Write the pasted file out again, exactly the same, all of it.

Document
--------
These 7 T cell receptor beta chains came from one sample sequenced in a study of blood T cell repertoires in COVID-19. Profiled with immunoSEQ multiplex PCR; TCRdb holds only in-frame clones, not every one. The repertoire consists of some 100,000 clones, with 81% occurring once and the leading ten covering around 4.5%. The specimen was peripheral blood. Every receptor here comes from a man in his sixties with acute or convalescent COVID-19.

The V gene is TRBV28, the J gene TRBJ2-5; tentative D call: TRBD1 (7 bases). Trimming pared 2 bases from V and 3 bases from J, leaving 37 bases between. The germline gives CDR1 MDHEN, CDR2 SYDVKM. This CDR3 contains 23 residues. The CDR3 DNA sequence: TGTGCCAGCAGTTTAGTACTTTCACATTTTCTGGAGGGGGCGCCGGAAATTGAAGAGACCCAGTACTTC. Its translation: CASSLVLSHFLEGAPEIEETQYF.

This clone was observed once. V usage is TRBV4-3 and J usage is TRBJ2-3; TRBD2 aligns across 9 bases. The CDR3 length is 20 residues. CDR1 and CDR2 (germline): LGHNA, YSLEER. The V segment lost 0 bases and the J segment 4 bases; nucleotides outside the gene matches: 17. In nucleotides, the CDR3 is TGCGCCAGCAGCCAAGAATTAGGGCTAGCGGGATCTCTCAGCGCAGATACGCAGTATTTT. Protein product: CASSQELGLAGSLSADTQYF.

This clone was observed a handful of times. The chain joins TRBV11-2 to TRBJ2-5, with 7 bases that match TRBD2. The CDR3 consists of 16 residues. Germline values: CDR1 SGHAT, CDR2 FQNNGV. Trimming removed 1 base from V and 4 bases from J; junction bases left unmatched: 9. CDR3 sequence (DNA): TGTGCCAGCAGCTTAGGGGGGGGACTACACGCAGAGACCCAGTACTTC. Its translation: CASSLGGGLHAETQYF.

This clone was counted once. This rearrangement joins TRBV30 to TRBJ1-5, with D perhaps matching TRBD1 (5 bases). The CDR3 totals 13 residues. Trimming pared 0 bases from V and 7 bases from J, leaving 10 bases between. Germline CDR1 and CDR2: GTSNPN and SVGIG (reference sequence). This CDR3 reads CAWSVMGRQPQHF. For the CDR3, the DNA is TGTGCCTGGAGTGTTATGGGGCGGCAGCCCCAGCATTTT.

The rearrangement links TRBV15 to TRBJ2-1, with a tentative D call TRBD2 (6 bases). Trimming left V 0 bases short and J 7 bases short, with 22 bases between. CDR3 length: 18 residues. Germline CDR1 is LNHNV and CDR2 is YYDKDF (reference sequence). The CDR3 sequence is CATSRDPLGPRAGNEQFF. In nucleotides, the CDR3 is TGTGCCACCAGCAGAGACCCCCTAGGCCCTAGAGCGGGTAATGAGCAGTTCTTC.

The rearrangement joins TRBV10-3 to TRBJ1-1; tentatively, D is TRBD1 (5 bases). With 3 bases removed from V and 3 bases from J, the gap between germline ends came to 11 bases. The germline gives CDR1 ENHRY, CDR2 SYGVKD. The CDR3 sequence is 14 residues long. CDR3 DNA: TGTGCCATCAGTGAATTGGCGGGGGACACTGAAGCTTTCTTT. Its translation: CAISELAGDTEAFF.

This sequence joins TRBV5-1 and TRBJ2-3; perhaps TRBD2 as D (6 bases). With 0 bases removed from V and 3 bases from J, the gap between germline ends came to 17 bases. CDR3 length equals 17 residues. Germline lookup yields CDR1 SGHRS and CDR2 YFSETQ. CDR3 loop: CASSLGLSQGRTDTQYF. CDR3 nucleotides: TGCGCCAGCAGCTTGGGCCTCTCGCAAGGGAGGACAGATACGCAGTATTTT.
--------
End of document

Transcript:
These 7 T cell receptor beta chains came from one sample sequenced in a study of blood T cell repertoires in COVID-19. Profiled with immunoSEQ multiplex PCR; TCRdb holds only in-frame clones, not every one. The repertoire consists of some 100,000 clones, with 81% occurring once and the leading ten covering around 4.5%. The specimen was peripheral blood. Every receptor here comes from a man in his sixties with acute or convalescent COVID-19.

The V gene is TRBV28, the J gene TRBJ2-5; tentative D call: TRBD1 (7 bases). Trimming pared 2 bases from V and 3 bases from J, leaving 37 bases between. The germline gives CDR1 MDHEN, CDR2 SYDVKM. This CDR3 contains 23 residues. The CDR3 DNA sequence: TGTGCCAGCAGTTTAGTACTTTCACATTTTCTGGAGGGGGCGCCGGAAATTGAAGAGACCCAGTACTTC. Its translation: CASSLVLSHFLEGAPEIEETQYF.

This clone was observed once. V usage is TRBV4-3 and J usage is TRBJ2-3; TRBD2 aligns across 9 bases. The CDR3 length is 20 residues. CDR1 and CDR2 (germline): LGHNA, YSLEER. The V segment lost 0 bases and the J segment 4 bases; nucleotides outside the gene matches: 17. In nucleotides, the CDR3 is TGCGCCAGCAGCCAAGAATTAGGGCTAGCGGGATCTCTCAGCGCAGATACGCAGTATTTT. Protein product: CASSQELGLAGSLSADTQYF.

This clone was observed a handful of times. The chain joins TRBV11-2 to TRBJ2-5, with 7 bases that match TRBD2. The CDR3 consists of 16 residues. Germline values: CDR1 SGHAT, CDR2 FQNNGV. Trimming removed 1 base from V and 4 bases from J; junction bases left unmatched: 9. CDR3 sequence (DNA): TGTGCCAGCAGCTTAGGGGGGGGACTACACGCAGAGACCCAGTACTTC. Its translation: CASSLGGGLHAETQYF.

This clone was counted once. This rearrangement joins TRBV30 to TRBJ1-5, with D perhaps matching TRBD1 (5 bases). The CDR3 totals 13 residues. Trimming pared 0 bases from V and 7 bases from J, leaving 10 bases between. Germline CDR1 and CDR2: GTSNPN and SVGIG (reference sequence). This CDR3 reads CAWSVMGRQPQHF. For the CDR3, the DNA is TGTGCCTGGAGTGTTATGGGGCGGCAGCCCCAGCATTTT.

The rearrangement links TRBV15 to TRBJ2-1, with a tentative D call TRBD2 (6 bases). Trimming left V 0 bases short and J 7 bases short, with 22 bases between. CDR3 length: 18 residues. Germline CDR1 is LNHNV and CDR2 is YYDKDF (reference sequence). The CDR3 sequence is CATSRDPLGPRAGNEQFF. In nucleotides, the CDR3 is TGTGCCACCAGCAGAGACCCCCTAGGCCCTAGAGCGGGTAATGAGCAGTTCTTC.

The rearrangement joins TRBV10-3 to TRBJ1-1; tentatively, D is TRBD1 (5 bases). With 3 bases removed from V and 3 bases from J, the gap between germline ends came to 11 bases. The germline gives CDR1 ENHRY, CDR2 SYGVKD. The CDR3 sequence is 14 residues long. CDR3 DNA: TGTGCCATCAGTGAATTGGCGGGGGACACTGAAGCTTTCTTT. Its translation: CAISELAGDTEAFF.

This sequence joins TRBV5-1 and TRBJ2-3; perhaps TRBD2 as D (6 bases). With 0 bases removed from V and 3 bases from J, the gap between germline ends came to 17 bases. CDR3 length equals 17 residues. Germline lookup yields CDR1 SGHRS and CDR2 YFSETQ. CDR3 loop: CASSLGLSQGRTDTQYF. CDR3 nucleotides: TGCGCCAGCAGCTTGGGCCTCTCGCAAGGGAGGACAGATACGCAGTATTTT.